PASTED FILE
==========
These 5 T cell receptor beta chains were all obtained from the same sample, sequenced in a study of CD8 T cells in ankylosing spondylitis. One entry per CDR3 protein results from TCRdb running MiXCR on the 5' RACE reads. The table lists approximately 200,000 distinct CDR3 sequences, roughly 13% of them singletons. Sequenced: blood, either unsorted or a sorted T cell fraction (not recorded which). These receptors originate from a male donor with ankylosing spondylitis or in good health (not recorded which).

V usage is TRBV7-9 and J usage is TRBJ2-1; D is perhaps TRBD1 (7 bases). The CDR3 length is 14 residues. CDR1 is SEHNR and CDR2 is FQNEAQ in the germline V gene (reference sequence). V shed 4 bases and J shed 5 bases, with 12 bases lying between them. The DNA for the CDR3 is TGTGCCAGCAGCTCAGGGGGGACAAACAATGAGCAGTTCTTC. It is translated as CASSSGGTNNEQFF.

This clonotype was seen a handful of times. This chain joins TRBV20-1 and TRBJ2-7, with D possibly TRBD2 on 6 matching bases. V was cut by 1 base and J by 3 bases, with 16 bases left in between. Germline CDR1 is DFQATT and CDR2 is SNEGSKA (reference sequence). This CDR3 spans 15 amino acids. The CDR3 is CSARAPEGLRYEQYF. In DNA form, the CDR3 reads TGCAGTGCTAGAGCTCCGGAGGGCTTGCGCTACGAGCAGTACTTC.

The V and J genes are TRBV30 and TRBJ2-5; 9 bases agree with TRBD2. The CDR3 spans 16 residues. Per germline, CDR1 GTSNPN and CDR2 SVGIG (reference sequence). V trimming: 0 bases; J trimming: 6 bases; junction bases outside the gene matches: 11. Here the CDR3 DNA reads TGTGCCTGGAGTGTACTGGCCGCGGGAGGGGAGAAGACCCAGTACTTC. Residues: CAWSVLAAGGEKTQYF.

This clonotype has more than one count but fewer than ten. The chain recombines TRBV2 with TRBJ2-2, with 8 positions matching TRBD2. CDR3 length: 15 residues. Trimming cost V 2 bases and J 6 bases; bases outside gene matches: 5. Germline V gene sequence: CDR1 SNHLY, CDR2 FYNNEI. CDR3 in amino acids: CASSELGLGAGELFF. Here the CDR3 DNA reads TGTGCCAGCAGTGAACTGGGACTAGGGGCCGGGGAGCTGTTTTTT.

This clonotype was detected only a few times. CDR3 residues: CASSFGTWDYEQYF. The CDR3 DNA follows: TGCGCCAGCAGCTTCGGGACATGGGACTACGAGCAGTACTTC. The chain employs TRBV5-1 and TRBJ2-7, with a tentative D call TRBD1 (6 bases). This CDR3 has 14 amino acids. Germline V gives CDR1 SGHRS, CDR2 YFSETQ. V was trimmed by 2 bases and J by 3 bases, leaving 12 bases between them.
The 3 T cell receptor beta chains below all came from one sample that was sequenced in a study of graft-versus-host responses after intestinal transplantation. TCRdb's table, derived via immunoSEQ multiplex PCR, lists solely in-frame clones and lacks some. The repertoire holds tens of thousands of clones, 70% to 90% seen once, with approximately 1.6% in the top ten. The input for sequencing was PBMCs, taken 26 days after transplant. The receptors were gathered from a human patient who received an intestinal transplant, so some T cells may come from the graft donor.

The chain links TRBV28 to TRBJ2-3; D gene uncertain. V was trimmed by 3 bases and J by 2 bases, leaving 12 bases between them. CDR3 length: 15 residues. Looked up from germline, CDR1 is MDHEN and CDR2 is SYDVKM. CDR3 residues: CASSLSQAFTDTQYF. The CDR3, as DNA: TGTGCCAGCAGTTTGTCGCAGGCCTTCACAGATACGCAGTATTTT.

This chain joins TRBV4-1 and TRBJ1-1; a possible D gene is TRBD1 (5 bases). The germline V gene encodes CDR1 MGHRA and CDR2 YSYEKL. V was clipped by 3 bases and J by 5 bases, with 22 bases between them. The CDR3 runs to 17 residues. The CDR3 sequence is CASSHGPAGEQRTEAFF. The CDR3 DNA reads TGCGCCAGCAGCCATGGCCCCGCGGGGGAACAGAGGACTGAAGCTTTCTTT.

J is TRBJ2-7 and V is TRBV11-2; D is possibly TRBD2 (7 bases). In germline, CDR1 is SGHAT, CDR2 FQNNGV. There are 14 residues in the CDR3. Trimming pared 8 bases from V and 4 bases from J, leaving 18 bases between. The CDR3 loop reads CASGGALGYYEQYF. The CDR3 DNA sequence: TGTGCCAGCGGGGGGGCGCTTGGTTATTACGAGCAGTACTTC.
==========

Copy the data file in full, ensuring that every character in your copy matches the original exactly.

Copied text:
These 5 T cell receptor beta chains were all obtained from the same sample, sequenced in a study of CD8 T cells in ankylosing spondylitis. One entry per CDR3 protein results from TCRdb running MiXCR on the 5' RACE reads. The table lists approximately 200,000 distinct CDR3 sequences, roughly 13% of them singletons. Sequenced: blood, either unsorted or a sorted T cell fraction (not recorded which). These receptors originate from a male donor with ankylosing spondylitis or in good health (not recorded which).

V usage is TRBV7-9 and J usage is TRBJ2-1; D is perhaps TRBD1 (7 bases). The CDR3 length is 14 residues. CDR1 is SEHNR and CDR2 is FQNEAQ in the germline V gene (reference sequence). V shed 4 bases and J shed 5 bases, with 12 bases lying between them. The DNA for the CDR3 is TGTGCCAGCAGCTCAGGGGGGACAAACAATGAGCAGTTCTTC. It is translated as CASSSGGTNNEQFF.

This clonotype was seen a handful of times. This chain joins TRBV20-1 and TRBJ2-7, with D possibly TRBD2 on 6 matching bases. V was cut by 1 base and J by 3 bases, with 16 bases left in between. Germline CDR1 is DFQATT and CDR2 is SNEGSKA (reference sequence). This CDR3 spans 15 amino acids. The CDR3 is CSARAPEGLRYEQYF. In DNA form, the CDR3 reads TGCAGTGCTAGAGCTCCGGAGGGCTTGCGCTACGAGCAGTACTTC.

The V and J genes are TRBV30 and TRBJ2-5; 9 bases agree with TRBD2. The CDR3 spans 16 residues. Per germline, CDR1 GTSNPN and CDR2 SVGIG (reference sequence). V trimming: 0 bases; J trimming: 6 bases; junction bases outside the gene matches: 11. Here the CDR3 DNA reads TGTGCCTGGAGTGTACTGGCCGCGGGAGGGGAGAAGACCCAGTACTTC. Residues: CAWSVLAAGGEKTQYF.

This clonotype has more than one count but fewer than ten. The chain recombines TRBV2 with TRBJ2-2, with 8 positions matching TRBD2. CDR3 length: 15 residues. Trimming cost V 2 bases and J 6 bases; bases outside gene matches: 5. Germline V gene sequence: CDR1 SNHLY, CDR2 FYNNEI. CDR3 in amino acids: CASSELGLGAGELFF. Here the CDR3 DNA reads TGTGCCAGCAGTGAACTGGGACTAGGGGCCGGGGAGCTGTTTTTT.

This clonotype was detected only a few times. CDR3 residues: CASSFGTWDYEQYF. The CDR3 DNA follows: TGCGCCAGCAGCTTCGGGACATGGGACTACGAGCAGTACTTC. The chain employs TRBV5-1 and TRBJ2-7, with a tentative D call TRBD1 (6 bases). This CDR3 has 14 amino acids. Germline V gives CDR1 SGHRS, CDR2 YFSETQ. V was trimmed by 2 bases and J by 3 bases, leaving 12 bases between them.
The 3 T cell receptor beta chains below all came from one sample that was sequenced in a study of graft-versus-host responses after intestinal transplantation. TCRdb's table, derived via immunoSEQ multiplex PCR, lists solely in-frame clones and lacks some. The repertoire holds tens of thousands of clones, 70% to 90% seen once, with approximately 1.6% in the top ten. The input for sequencing was PBMCs, taken 26 days after transplant. The receptors were gathered from a human patient who received an intestinal transplant, so some T cells may come from the graft donor.

The chain links TRBV28 to TRBJ2-3; D gene uncertain. V was trimmed by 3 bases and J by 2 bases, leaving 12 bases between them. CDR3 length: 15 residues. Looked up from germline, CDR1 is MDHEN and CDR2 is SYDVKM. CDR3 residues: CASSLSQAFTDTQYF. The CDR3, as DNA: TGTGCCAGCAGTTTGTCGCAGGCCTTCACAGATACGCAGTATTTT.

This chain joins TRBV4-1 and TRBJ1-1; a possible D gene is TRBD1 (5 bases). The germline V gene encodes CDR1 MGHRA and CDR2 YSYEKL. V was clipped by 3 bases and J by 5 bases, with 22 bases between them. The CDR3 runs to 17 residues. The CDR3 sequence is CASSHGPAGEQRTEAFF. The CDR3 DNA reads TGCGCCAGCAGCCATGGCCCCGCGGGGGAACAGAGGACTGAAGCTTTCTTT.

J is TRBJ2-7 and V is TRBV11-2; D is possibly TRBD2 (7 bases). In germline, CDR1 is SGHAT, CDR2 FQNNGV. There are 14 residues in the CDR3. Trimming pared 8 bases from V and 4 bases from J, leaving 18 bases between. The CDR3 loop reads CASGGALGYYEQYF. The CDR3 DNA sequence: TGTGCCAGCGGGGGGGCGCTTGGTTATTACGAGCAGTACTTC.